COVID-19 Cases in Arkansas Continue to Climb

Wednesday, March 25, 2020

The Arkansas Department of Health reported 236 confirmed cases of COVID-19 in the state as of 8:30 Wednesday morning, although there are still none in Clay County. But, Lawrence County was added to the list, along with Greene County, and officials in Missouri report a confirmed case in Dunklin County as well.

In response to the continued spread, further restrictions were announced by Gov. Asa Hutchinson, including the closure of all hair salons and barber shops.

As reported elsewhere, local response has included closure of local city government offices in Rector and Piggott, closure of the county courthouses to non-essential personnel and other efforts to cut down on large groups of individuals and exposure to those who may have symptoms.

The rumor mill has also been active, with numerous false reports on social media. Others have also sought to take advantage of the situation, and a number of scams have also been reported. On Monday Clay County Sheriff Terry Miller offered the following release- “We here at the Clay County Sheriff's Department would like to make the public aware of some scams that are starting to circulate about COVID-19. As announced in today's press release with the governor, there have been individuals going door-to-door claiming they are with the CDC or the Arkansas Health Department. These individuals are claiming they were sent to test individuals at home and are charging the individual. The CDC and the Arkansas Health Department are not doing this. They have set up testing sites or you can contact your health care provide and talk with them about getting tested.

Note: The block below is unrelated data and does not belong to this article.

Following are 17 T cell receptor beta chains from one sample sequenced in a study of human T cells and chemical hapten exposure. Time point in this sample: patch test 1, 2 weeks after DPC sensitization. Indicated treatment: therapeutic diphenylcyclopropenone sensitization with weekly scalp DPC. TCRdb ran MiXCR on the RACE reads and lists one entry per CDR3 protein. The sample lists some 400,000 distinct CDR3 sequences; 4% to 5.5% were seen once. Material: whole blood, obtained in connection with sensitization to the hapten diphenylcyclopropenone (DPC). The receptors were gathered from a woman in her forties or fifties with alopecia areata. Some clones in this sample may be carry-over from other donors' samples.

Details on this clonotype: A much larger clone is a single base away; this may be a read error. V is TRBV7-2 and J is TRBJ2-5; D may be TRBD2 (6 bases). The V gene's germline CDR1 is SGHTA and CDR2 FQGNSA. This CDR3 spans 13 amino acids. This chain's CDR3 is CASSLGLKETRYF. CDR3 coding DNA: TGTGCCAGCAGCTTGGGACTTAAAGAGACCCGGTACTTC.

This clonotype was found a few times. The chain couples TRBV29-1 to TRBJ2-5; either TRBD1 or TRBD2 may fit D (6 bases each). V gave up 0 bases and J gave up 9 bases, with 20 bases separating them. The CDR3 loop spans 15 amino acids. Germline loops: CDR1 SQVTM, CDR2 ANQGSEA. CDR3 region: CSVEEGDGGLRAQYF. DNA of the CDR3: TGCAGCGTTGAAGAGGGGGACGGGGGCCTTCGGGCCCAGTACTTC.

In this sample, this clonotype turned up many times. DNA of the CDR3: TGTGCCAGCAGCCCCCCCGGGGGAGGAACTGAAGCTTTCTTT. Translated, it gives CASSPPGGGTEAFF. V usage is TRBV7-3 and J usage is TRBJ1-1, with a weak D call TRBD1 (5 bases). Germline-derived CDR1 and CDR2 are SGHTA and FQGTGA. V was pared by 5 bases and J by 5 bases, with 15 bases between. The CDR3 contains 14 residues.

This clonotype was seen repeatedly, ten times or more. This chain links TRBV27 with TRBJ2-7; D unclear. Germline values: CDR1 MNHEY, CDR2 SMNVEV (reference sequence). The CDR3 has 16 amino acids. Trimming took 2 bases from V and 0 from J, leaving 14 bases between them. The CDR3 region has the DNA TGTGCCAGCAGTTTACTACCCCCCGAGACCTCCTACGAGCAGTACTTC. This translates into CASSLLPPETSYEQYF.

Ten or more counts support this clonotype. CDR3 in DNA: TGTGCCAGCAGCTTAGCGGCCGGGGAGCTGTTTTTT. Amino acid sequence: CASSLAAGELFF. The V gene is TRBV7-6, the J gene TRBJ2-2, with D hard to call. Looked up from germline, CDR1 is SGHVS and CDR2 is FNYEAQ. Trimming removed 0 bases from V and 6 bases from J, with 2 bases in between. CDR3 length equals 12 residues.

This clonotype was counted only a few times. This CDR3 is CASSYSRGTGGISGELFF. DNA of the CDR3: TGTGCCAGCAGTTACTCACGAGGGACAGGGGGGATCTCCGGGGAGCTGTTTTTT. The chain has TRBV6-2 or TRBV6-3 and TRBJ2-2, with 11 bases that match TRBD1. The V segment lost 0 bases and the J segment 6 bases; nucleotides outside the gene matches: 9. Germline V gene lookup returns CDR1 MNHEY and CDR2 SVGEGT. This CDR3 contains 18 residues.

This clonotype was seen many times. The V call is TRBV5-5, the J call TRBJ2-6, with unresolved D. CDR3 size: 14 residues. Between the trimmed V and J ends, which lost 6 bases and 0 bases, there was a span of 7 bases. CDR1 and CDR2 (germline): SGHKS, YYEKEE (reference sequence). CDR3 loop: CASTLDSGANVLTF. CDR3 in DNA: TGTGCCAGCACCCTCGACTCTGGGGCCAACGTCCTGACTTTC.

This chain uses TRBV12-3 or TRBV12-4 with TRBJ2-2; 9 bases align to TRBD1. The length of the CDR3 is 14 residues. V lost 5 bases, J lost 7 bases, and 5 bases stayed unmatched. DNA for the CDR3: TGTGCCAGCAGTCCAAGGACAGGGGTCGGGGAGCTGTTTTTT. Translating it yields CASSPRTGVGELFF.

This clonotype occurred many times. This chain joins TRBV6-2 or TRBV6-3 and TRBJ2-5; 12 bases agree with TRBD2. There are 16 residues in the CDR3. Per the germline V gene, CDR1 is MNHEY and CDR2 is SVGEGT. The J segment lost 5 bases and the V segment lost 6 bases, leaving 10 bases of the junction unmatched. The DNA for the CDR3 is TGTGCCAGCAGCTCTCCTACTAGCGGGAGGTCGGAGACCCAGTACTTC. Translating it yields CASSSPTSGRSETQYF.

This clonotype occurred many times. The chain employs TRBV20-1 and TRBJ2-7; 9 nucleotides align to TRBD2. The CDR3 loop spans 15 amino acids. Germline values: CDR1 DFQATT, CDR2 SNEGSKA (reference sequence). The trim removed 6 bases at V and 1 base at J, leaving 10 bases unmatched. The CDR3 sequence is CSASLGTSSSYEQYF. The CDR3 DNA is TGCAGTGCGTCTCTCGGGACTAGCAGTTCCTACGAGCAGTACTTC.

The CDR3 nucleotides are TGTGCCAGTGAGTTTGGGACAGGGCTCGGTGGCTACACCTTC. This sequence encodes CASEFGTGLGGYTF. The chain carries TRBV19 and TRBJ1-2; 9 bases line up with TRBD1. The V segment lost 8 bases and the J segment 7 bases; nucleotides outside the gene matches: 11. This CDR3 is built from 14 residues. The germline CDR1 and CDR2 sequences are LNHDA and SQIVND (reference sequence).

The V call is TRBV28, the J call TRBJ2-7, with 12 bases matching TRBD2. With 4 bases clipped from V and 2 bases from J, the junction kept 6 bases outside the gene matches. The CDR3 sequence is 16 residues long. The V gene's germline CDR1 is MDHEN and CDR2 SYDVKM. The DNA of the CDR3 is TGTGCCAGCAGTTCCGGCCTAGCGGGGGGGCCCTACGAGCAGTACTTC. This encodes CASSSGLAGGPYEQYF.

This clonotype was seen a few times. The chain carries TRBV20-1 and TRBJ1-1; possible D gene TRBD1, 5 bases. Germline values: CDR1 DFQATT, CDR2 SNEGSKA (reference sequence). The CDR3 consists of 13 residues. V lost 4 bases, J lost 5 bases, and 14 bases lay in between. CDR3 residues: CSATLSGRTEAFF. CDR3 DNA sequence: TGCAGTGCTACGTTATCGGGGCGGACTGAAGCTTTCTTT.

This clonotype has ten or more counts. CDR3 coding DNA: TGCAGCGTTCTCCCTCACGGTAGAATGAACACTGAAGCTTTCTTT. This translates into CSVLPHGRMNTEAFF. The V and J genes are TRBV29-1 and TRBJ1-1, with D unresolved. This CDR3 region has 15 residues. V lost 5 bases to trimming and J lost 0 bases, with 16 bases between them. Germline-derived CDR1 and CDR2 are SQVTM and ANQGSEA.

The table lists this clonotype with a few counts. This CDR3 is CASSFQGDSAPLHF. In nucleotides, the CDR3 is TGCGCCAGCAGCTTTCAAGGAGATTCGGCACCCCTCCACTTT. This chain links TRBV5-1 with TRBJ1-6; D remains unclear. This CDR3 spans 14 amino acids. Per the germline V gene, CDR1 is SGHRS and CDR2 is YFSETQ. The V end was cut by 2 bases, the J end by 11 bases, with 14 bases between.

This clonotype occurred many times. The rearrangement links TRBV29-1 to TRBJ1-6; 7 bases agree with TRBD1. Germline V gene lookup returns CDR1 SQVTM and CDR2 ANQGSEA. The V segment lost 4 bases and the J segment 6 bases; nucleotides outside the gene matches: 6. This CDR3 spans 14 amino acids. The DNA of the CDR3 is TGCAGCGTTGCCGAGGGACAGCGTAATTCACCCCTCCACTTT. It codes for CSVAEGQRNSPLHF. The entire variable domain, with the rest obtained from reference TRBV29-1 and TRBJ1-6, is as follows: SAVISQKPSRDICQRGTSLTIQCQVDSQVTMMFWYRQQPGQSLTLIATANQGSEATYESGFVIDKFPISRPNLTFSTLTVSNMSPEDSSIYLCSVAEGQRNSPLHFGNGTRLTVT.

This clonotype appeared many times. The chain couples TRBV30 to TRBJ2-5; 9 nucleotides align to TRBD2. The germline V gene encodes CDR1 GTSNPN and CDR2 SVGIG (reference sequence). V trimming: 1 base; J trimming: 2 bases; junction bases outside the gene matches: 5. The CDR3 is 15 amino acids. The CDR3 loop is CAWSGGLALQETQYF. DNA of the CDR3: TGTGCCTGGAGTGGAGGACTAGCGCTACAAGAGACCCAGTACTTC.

The second scam is an individual claiming they are selling the COVID-19 cure. At this time there is no cure. Top scientists are working diligently to find a vaccine.

If anyone comes to your home and attempts to sell you a cure or test you and/or your family, tell them to leave and immediately call either your local Police Department or the Clay County Sheriff's department.

We will continue to monitor the situation surrounding COVID-19 and update our residents as we gain information.”

State officials are also on the look-out for those choosing to price-gouge, and are asking the public to assist in the effort. Arkansas Attorney General Leslie Rutledge posted the following to her website on the matter.

“Arkansans have enough on their minds right now and paying exponentially inflated prices for basic necessities shouldn't be one of them,” said Attorney General Rutledge. “I am committed to working with online retail platforms to hold pandemic profiteers accountable to the full extent of the law.”

Arkansas’s price gouging law prevents individuals or businesses from increasing product prices by more than 10 percent of what the product would have cost prior to the state of emergency declaration on March 11, 2020. Violators can face criminal charges and fines as well as civil penalties of up to $10,000 per incident. Arkansans can report price gougers to the Attorney General’s Office at ArkansasAG.gov or call (800) 482-8982.

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